CDC and partners developed diagnostic and treatment guidelines on the basis of expert opinion and incoming laboratory and patient data. These guidelines and subsequent updates were posted on CDC’s outbreak website (6) and disseminated through Health Advisory notices. A Health Advisory notice containing the first diagnostic and treatment guidance for this new clinical entity was distributed on October 3 (7) and was posted online on October 4. On that day, a joint Food and Drug Administration and CDC telebriefing (by telephone) publicized the outbreak and confirmed the presence of fungal contamination in unopened vials from lot 08 MPA (8). We conducted analyses to estimate the effect of these public health actions on the size and severity of this outbreak as measured by changes in the numbers of case-patients and deaths.
Overview of Modeling Used to Assess Effects of Public Health Actions
We restricted our analyses to patients with meningitis, including those with stroke caused by presumed meningitis. Cases of parameningeal (e.g., epidural abscess) or peripheral joint infection were not included in this analysis. To evaluate the effect of public health actions on the size of this outbreak, we sought to determine numbers of 1) MPA injections averted, 2) cases of meningitis or stroke averted, and 3) deaths caused by meningitis or stroke averted. Information about volume of MPA recalled was unavailable, so we estimated the recalled volume from data in NECC MPA shipping records. To estimate cases averted, we calculated attack rates in 2 steps. First, we modeled attack rates for patients with single injections. For patients with multiple injections, we conducted a Monte Carlo simulation that assigned a single responsible injection for each patient in each simulation. This simulation also provided estimates of uncertainty. To estimate deaths averted, we applied the case-fatality rate (CFR) for case-patients before most public health actions had occurred for the case-population at risk (i.e., number of case-patients diagnosed after October 4 and still alive 60 days later and estimated number of case-patients predicted to have occurred after October 4 if no recall had occurred).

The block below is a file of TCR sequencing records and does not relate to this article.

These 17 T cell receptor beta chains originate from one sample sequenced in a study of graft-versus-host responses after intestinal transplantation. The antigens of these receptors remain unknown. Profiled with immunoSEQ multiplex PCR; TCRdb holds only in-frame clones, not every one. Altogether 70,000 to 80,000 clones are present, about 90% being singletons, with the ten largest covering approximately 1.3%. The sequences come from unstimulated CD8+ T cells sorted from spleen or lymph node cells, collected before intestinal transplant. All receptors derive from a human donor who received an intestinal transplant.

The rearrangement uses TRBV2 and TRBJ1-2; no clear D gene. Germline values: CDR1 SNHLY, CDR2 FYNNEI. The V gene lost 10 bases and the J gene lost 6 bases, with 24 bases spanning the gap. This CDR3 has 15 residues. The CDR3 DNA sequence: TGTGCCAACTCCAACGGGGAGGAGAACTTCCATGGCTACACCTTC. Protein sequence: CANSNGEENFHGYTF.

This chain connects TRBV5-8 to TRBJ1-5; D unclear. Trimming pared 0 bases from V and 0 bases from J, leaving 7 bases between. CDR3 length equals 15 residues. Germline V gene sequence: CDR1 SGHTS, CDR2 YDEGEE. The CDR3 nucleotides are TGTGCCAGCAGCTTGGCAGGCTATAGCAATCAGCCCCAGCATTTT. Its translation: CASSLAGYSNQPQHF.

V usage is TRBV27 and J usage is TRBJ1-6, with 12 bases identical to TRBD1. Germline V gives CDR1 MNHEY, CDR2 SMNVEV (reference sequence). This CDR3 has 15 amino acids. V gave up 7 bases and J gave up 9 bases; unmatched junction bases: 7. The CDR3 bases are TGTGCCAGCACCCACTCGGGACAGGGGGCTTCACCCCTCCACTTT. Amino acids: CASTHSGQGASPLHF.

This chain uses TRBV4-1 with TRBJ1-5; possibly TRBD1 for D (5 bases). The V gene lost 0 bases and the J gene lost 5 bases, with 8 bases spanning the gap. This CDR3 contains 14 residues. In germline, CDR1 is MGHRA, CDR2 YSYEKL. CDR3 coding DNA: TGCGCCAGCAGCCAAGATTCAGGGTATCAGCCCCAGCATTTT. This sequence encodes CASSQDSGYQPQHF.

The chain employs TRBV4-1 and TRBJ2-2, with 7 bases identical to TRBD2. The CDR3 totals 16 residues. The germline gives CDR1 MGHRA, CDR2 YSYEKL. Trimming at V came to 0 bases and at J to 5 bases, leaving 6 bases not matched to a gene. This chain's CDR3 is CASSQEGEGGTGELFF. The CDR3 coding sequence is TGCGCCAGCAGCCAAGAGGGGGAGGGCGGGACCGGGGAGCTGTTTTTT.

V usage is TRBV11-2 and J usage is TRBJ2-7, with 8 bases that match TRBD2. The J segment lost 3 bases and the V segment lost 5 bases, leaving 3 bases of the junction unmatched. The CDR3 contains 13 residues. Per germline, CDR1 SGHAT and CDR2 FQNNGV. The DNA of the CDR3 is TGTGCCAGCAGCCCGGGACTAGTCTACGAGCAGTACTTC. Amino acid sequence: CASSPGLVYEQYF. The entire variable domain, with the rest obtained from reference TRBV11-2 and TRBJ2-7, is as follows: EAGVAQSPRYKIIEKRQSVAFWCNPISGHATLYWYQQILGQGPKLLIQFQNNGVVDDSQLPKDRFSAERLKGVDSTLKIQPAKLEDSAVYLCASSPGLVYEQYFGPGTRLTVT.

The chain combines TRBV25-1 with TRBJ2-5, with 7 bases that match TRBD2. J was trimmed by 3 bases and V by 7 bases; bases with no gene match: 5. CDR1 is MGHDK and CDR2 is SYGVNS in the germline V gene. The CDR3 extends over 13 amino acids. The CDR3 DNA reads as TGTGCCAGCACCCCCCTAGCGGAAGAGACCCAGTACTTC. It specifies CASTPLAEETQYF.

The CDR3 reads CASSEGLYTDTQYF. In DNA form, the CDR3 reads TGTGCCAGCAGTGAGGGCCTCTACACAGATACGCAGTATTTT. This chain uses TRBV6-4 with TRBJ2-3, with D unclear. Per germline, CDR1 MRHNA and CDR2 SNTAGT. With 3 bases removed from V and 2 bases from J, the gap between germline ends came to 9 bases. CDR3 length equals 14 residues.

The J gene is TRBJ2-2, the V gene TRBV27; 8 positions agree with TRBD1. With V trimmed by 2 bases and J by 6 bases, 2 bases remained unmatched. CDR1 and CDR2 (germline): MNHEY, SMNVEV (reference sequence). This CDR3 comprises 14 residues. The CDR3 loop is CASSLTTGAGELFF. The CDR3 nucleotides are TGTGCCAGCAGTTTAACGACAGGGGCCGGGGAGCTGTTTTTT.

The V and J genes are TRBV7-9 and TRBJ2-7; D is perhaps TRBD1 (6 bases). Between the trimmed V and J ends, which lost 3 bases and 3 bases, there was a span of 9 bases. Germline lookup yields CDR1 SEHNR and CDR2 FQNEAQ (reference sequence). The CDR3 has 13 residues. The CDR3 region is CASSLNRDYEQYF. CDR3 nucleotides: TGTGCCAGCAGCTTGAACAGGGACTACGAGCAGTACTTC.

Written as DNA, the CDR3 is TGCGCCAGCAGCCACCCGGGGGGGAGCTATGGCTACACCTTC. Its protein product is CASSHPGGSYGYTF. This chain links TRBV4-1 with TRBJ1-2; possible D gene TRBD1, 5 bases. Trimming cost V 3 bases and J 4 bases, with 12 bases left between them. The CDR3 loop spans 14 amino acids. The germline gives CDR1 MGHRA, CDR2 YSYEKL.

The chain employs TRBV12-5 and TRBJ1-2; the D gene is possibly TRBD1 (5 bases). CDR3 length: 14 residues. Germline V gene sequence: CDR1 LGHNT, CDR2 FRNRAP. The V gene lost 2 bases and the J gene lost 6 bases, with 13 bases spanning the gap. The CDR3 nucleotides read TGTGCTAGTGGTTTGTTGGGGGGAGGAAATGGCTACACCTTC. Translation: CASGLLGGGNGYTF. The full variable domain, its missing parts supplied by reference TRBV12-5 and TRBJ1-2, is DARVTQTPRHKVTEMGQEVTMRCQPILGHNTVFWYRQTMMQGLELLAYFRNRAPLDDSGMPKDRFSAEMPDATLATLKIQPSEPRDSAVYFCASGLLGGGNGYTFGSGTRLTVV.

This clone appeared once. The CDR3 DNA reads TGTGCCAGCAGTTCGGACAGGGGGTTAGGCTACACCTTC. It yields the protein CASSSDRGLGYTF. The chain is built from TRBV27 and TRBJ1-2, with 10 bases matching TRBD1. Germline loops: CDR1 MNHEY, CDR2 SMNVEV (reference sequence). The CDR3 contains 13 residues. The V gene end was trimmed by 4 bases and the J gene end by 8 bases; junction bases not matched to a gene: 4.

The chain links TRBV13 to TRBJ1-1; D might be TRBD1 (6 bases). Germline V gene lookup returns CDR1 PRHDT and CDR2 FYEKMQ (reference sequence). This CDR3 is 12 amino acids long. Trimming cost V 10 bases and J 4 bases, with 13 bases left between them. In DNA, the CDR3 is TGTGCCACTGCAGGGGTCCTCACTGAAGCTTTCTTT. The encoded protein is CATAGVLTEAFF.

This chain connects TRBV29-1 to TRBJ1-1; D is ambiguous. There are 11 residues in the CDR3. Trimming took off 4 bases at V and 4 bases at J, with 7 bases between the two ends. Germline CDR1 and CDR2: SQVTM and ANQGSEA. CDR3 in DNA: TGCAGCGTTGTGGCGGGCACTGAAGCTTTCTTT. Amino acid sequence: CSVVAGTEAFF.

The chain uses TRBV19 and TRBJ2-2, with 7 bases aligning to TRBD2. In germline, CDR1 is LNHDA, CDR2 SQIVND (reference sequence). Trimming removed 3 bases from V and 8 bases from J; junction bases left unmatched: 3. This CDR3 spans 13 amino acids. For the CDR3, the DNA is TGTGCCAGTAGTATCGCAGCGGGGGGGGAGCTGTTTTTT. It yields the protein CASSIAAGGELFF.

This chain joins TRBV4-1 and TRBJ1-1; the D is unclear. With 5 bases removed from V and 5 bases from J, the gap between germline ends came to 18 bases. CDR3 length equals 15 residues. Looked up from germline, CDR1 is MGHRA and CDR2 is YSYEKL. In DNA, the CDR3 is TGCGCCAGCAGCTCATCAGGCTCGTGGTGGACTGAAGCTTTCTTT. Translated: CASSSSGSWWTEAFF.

Case definitions developed during the outbreak response were used in this analysis (9). A case-patient was defined as a person who, after May 21, 2012, received an epidural or paraspinal MPA injection from an implicated lot and subsequently had either meningitis of unknown etiology or posterior circulation stroke without cardioembolic source and without a documented normal cerebrospinal fluid (CSF) profile. Meningitis was defined as >5 leukocytes/mm3 in CSF from a person with compatible symptoms (e.g., headache, stiff neck). Date of diagnosis was defined as the date when an initial lumbar puncture yielded CSF that met the meningitis case definition or the reported date of stroke diagnosis for stroke cases. Cases were defined as laboratory confirmed if histopathologic, microscopic, culture, or molecular evidence of a fungal pathogen was present and associated with the clinical syndrome. Inclusion in this analysis was limited to cases reported on or before the final case count published on October 23, 2013.
MPA Injections Averted